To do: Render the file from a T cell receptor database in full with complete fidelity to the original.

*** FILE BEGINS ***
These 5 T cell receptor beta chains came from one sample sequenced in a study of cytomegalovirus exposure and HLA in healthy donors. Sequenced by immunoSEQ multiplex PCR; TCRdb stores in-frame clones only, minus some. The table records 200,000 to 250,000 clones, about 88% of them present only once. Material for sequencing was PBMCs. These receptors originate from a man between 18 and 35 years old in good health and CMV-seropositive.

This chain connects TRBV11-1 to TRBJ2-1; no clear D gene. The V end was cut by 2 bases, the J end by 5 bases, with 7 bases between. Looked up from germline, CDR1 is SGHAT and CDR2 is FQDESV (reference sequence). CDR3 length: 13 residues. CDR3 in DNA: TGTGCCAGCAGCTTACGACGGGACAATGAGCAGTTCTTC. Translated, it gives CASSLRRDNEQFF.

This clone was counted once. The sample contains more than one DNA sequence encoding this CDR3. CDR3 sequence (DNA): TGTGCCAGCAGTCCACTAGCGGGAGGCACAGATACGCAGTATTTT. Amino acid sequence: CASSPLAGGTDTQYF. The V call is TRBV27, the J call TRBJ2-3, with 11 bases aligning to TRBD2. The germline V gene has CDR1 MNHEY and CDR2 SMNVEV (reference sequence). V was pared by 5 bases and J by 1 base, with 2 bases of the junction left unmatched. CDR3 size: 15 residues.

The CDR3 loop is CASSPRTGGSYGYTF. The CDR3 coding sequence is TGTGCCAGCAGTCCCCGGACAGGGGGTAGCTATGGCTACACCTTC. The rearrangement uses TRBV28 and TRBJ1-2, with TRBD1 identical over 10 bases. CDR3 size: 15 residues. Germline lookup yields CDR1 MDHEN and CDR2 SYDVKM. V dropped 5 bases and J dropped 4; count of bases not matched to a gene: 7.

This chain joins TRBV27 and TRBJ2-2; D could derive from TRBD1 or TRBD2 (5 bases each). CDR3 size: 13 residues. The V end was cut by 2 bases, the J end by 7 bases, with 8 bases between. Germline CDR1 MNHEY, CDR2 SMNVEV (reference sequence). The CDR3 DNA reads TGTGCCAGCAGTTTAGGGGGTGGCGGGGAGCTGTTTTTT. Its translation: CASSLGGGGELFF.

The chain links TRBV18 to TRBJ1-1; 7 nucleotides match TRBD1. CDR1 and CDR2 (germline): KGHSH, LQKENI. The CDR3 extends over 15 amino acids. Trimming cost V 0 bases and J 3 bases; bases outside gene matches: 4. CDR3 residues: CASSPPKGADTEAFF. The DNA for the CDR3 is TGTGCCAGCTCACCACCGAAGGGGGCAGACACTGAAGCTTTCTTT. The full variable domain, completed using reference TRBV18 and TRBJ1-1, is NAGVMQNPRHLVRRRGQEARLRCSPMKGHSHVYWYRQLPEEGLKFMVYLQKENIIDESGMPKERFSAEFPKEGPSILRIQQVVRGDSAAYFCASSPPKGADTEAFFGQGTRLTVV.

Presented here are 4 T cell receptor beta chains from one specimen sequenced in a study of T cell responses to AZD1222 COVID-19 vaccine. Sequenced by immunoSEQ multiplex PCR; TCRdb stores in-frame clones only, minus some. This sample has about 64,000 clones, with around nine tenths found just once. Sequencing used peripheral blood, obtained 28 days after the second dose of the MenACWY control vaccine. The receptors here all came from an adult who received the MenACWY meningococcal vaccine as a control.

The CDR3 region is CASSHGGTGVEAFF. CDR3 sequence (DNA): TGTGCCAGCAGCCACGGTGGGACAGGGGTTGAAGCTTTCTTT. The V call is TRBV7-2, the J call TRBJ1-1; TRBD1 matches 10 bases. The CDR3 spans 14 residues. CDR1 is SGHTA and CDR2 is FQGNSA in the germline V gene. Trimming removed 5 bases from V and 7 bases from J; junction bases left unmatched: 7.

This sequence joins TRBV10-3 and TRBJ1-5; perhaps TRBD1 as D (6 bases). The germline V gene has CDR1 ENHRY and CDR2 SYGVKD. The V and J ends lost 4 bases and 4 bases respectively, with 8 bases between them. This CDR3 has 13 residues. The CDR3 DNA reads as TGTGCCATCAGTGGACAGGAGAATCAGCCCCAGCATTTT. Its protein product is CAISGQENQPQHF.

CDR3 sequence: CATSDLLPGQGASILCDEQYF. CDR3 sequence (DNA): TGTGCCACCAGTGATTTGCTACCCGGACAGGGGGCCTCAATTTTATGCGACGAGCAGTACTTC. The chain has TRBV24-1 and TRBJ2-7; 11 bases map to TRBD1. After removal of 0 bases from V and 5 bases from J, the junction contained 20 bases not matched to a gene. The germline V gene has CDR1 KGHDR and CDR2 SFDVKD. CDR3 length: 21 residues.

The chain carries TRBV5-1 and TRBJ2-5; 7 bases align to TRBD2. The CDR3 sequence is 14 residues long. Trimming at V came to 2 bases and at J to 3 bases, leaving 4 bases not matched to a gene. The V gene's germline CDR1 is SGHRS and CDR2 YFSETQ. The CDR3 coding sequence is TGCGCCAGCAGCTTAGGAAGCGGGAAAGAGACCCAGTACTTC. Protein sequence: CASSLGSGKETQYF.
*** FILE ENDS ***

These 5 T cell receptor beta chains came from one sample sequenced in a study of cytomegalovirus exposure and HLA in healthy donors. Sequenced by immunoSEQ multiplex PCR; TCRdb stores in-frame clones only, minus some. The table records 200,000 to 250,000 clones, about 88% of them present only once. Material for sequencing was PBMCs. These receptors originate from a man between 18 and 35 years old in good health and CMV-seropositive.

This chain connects TRBV11-1 to TRBJ2-1; no clear D gene. The V end was cut by 2 bases, the J end by 5 bases, with 7 bases between. Looked up from germline, CDR1 is SGHAT and CDR2 is FQDESV (reference sequence). CDR3 length: 13 residues. CDR3 in DNA: TGTGCCAGCAGCTTACGACGGGACAATGAGCAGTTCTTC. Translated, it gives CASSLRRDNEQFF.

This clone was counted once. The sample contains more than one DNA sequence encoding this CDR3. CDR3 sequence (DNA): TGTGCCAGCAGTCCACTAGCGGGAGGCACAGATACGCAGTATTTT. Amino acid sequence: CASSPLAGGTDTQYF. The V call is TRBV27, the J call TRBJ2-3, with 11 bases aligning to TRBD2. The germline V gene has CDR1 MNHEY and CDR2 SMNVEV (reference sequence). V was pared by 5 bases and J by 1 base, with 2 bases of the junction left unmatched. CDR3 size: 15 residues.

The CDR3 loop is CASSPRTGGSYGYTF. The CDR3 coding sequence is TGTGCCAGCAGTCCCCGGACAGGGGGTAGCTATGGCTACACCTTC. The rearrangement uses TRBV28 and TRBJ1-2, with TRBD1 identical over 10 bases. CDR3 size: 15 residues. Germline lookup yields CDR1 MDHEN and CDR2 SYDVKM. V dropped 5 bases and J dropped 4; count of bases not matched to a gene: 7.

This chain joins TRBV27 and TRBJ2-2; D could derive from TRBD1 or TRBD2 (5 bases each). CDR3 size: 13 residues. The V end was cut by 2 bases, the J end by 7 bases, with 8 bases between. Germline CDR1 MNHEY, CDR2 SMNVEV (reference sequence). The CDR3 DNA reads TGTGCCAGCAGTTTAGGGGGTGGCGGGGAGCTGTTTTTT. Its translation: CASSLGGGGELFF.

The chain links TRBV18 to TRBJ1-1; 7 nucleotides match TRBD1. CDR1 and CDR2 (germline): KGHSH, LQKENI. The CDR3 extends over 15 amino acids. Trimming cost V 0 bases and J 3 bases; bases outside gene matches: 4. CDR3 residues: CASSPPKGADTEAFF. The DNA for the CDR3 is TGTGCCAGCTCACCACCGAAGGGGGCAGACACTGAAGCTTTCTTT. The full variable domain, completed using reference TRBV18 and TRBJ1-1, is NAGVMQNPRHLVRRRGQEARLRCSPMKGHSHVYWYRQLPEEGLKFMVYLQKENIIDESGMPKERFSAEFPKEGPSILRIQQVVRGDSAAYFCASSPPKGADTEAFFGQGTRLTVV.

Presented here are 4 T cell receptor beta chains from one specimen sequenced in a study of T cell responses to AZD1222 COVID-19 vaccine. Sequenced by immunoSEQ multiplex PCR; TCRdb stores in-frame clones only, minus some. This sample has about 64,000 clones, with around nine tenths found just once. Sequencing used peripheral blood, obtained 28 days after the second dose of the MenACWY control vaccine. The receptors here all came from an adult who received the MenACWY meningococcal vaccine as a control.

The CDR3 region is CASSHGGTGVEAFF. CDR3 sequence (DNA): TGTGCCAGCAGCCACGGTGGGACAGGGGTTGAAGCTTTCTTT. The V call is TRBV7-2, the J call TRBJ1-1; TRBD1 matches 10 bases. The CDR3 spans 14 residues. CDR1 is SGHTA and CDR2 is FQGNSA in the germline V gene. Trimming removed 5 bases from V and 7 bases from J; junction bases left unmatched: 7.

This sequence joins TRBV10-3 and TRBJ1-5; perhaps TRBD1 as D (6 bases). The germline V gene has CDR1 ENHRY and CDR2 SYGVKD. The V and J ends lost 4 bases and 4 bases respectively, with 8 bases between them. This CDR3 has 13 residues. The CDR3 DNA reads as TGTGCCATCAGTGGACAGGAGAATCAGCCCCAGCATTTT. Its protein product is CAISGQENQPQHF.

CDR3 sequence: CATSDLLPGQGASILCDEQYF. CDR3 sequence (DNA): TGTGCCACCAGTGATTTGCTACCCGGACAGGGGGCCTCAATTTTATGCGACGAGCAGTACTTC. The chain has TRBV24-1 and TRBJ2-7; 11 bases map to TRBD1. After removal of 0 bases from V and 5 bases from J, the junction contained 20 bases not matched to a gene. The germline V gene has CDR1 KGHDR and CDR2 SFDVKD. CDR3 length: 21 residues.

The chain carries TRBV5-1 and TRBJ2-5; 7 bases align to TRBD2. The CDR3 sequence is 14 residues long. Trimming at V came to 2 bases and at J to 3 bases, leaving 4 bases not matched to a gene. The V gene's germline CDR1 is SGHRS and CDR2 YFSETQ. The CDR3 coding sequence is TGCGCCAGCAGCTTAGGAAGCGGGAAAGAGACCCAGTACTTC. Protein sequence: CASSLGSGKETQYF.